Five things to know about USC receiver commit Tyshun Samuel

dmclemore@thestate.comDecember 13, 2013 


Chapman High's Tyshun "Deebo" Samuel puts on a Gamecocks hat to announce his commitment to play for USC during a ceremony Dec. 5.

MICHAEL JUSTUS — Spartanburg Herald Journal

Chapman High receiver Tyshun Samuel became the 15th commitment for South Carolina's class of 2014 when he announced for the Gamecocks last week.

The 6-foot, 190-pound Samuel is the Gamecocks' third and likely final commitment at the wide receiver spot in the class of 2014. He is the eighth from inside the state. Chapman is located in Inman, just west of Spartanburg.

He picked USC over North Carolina, Vanderbilt and Appalachian State.

Here are five things to know about Samuel.


Samuel wasn't on many recruiting radars through his sophomore season as he played mainly defensive back and some running back. Coach Mark Hodge, in his first season at the school, featured Samuel as a junior at wide receiver and running back, and 20 touchdowns followed.

Recruiting interest picked up, but was still slowed some by concerns in the classroom. He was on the fence academically heading into his senior year and had to have a good year and test score to qualify.

"I'm sure for everybody that made them a little big leery, especially coming in late," Hodge said. "He had a real good test score, and his grades are doing well."

South Carolina and Steve Spurrier Jr. had been in touch with Samuel since his junior year, and a scholarship offer was extended shortly after he received a qualifying test score.

"It held me back," Samuel said of his grades. "I had to work hard and get my core GPA up so many people could see that I could do it."


Though his first name is Tyshun (pronounced Tie-SHON), most call him Deebo, named after the neighborhood bully character played by actor Tiny Lister in the movie "Friday."

"I got that name when I was little," Samuel said. "My daddy said I used to take stuff from people when I was a baby. He gave me the nickname Deebo."

There are only a few times when he'll be called Tyshun, according to his coach.

"It's kind of like the middle name of a child," Hodge said. "If a teacher wants him to do something different or we want to get his attention in certain settings, we'll call him Tyshun. You won't hear that often. When he hears it, it really grabs his attention because he's used to hearing Deebo."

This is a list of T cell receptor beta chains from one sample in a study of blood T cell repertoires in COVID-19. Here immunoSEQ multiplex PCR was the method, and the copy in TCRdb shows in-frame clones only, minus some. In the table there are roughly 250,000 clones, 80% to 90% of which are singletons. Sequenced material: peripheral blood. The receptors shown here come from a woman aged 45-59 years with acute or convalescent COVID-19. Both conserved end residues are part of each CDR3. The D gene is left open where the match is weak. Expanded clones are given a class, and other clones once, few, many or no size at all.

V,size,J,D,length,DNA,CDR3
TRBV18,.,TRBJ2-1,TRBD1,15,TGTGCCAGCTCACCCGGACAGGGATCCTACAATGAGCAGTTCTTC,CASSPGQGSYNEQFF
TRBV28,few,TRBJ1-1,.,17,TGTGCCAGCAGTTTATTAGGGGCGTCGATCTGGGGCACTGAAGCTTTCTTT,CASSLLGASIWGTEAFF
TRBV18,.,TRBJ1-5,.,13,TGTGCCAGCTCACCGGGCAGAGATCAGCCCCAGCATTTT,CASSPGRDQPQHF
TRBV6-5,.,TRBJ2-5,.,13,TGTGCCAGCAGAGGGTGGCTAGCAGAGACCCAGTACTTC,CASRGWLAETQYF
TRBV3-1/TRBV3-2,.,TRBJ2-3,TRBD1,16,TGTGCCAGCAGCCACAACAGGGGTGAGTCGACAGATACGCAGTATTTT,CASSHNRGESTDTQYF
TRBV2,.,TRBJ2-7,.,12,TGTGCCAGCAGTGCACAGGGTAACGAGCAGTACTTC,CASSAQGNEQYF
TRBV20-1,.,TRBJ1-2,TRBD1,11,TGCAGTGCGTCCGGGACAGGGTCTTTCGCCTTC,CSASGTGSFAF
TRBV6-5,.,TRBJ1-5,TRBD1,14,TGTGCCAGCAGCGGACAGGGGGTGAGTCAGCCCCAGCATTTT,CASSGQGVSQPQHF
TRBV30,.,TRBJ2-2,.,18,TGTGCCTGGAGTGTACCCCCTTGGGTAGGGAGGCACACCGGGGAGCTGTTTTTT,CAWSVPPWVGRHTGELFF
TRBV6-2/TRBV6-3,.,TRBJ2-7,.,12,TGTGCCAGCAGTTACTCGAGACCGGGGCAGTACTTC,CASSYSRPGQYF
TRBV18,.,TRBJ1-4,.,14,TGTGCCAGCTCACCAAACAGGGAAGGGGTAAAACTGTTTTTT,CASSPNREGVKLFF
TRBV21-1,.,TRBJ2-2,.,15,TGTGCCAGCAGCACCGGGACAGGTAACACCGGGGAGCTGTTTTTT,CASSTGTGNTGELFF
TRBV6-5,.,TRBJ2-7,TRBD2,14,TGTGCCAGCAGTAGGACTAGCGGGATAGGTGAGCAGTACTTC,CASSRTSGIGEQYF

From Coach Hodge: "He's a great kid. He's a very genuine kid. If you get disappointed in him for anything it disappoints him that he disappointed you. I've had many great players and average players who didn't necessarily care if they disappointed you or the school or the system. He very much wants to be known for doing the right thing. If he ever feels like he's not lived up to your standards or expectations, it hurts him.

"He works really hard in the classroom, is one of the favorite kids in the building, from administration to teachers. The teachers love him. He's just fun to be around. He's done a lot of school work to catch him up on things he missed earlier. I'm proud of his work ethic and the way he competes. He practices exactly like he plays. That helps our team. When your best player practices harder than anybody else on the team, it really pulls the whole team up. He's got a dynamic personality, a very caring personality."


As a senior Samuel had 61 receptions for 1,184 yards and 15 touchdowns. He added 837 yards on the ground and 13 scores, and found the end zone two more times on interceptions. His 30 total touchdowns this year gave him a school-record 53 for his career. He will play in the Shrine Bowl.

From Coach Hodge: "We found out real quick through last season and through this summer that he's as good as anybody that I've been around. He proved that in every big game he made big plays, all the way to our very last game. He's a great football player.

"He can't stand to lose. Great players hate losing more than they like winning. If it's pickup basketball game or trying to pitch quarters, he's going to try to beat you at whatever you're doing. That in itself is really going to allow him to excel at the next level.

"He's strong, he can catch, he attacks the ball, he catches it with his hands. He's also got great vision as a running back and is probably the fastest guy on the field. You put all those together and there are very few things that he can't do. This is at the age of 18 and still growing and still maturing.

"He's made our team and our other players better because they're trying to compete with him. I'm real excited to see him get on that level with equal caliber athletes and allow him to actually hone his own skills and increase his own abilities. The things that he's capable of doing, we're just scratching the surface."


From Coach Hodge: "First of all, just the entire school setting. It's a high-quality institution as far as grades go. As far as football goes it's a top 10 program. The way it's set up academically and the support system they have, the requirements and structure they have for incoming freshmen.

"The coaching staff, I've been blessed to get to know some of those guys over the years and I trust them. There are some kids that we already have relationships there. Dylan Thompson, his father is a friend of ours. We know Dylan well, and there are a couple other kids from the area that I think would be a good support structure for him and be able to help his transition from high school. It's far enough from home that you get to start a new chapter in your life, but it's close enough that your friends and family can come watch you play.

"Coach Spurrier, you don't find better head coaches than Coach Spurrier with his experiences and the way he coaches football. We know the chaplain down there. You put all those things together and it's a great opportunity for him."

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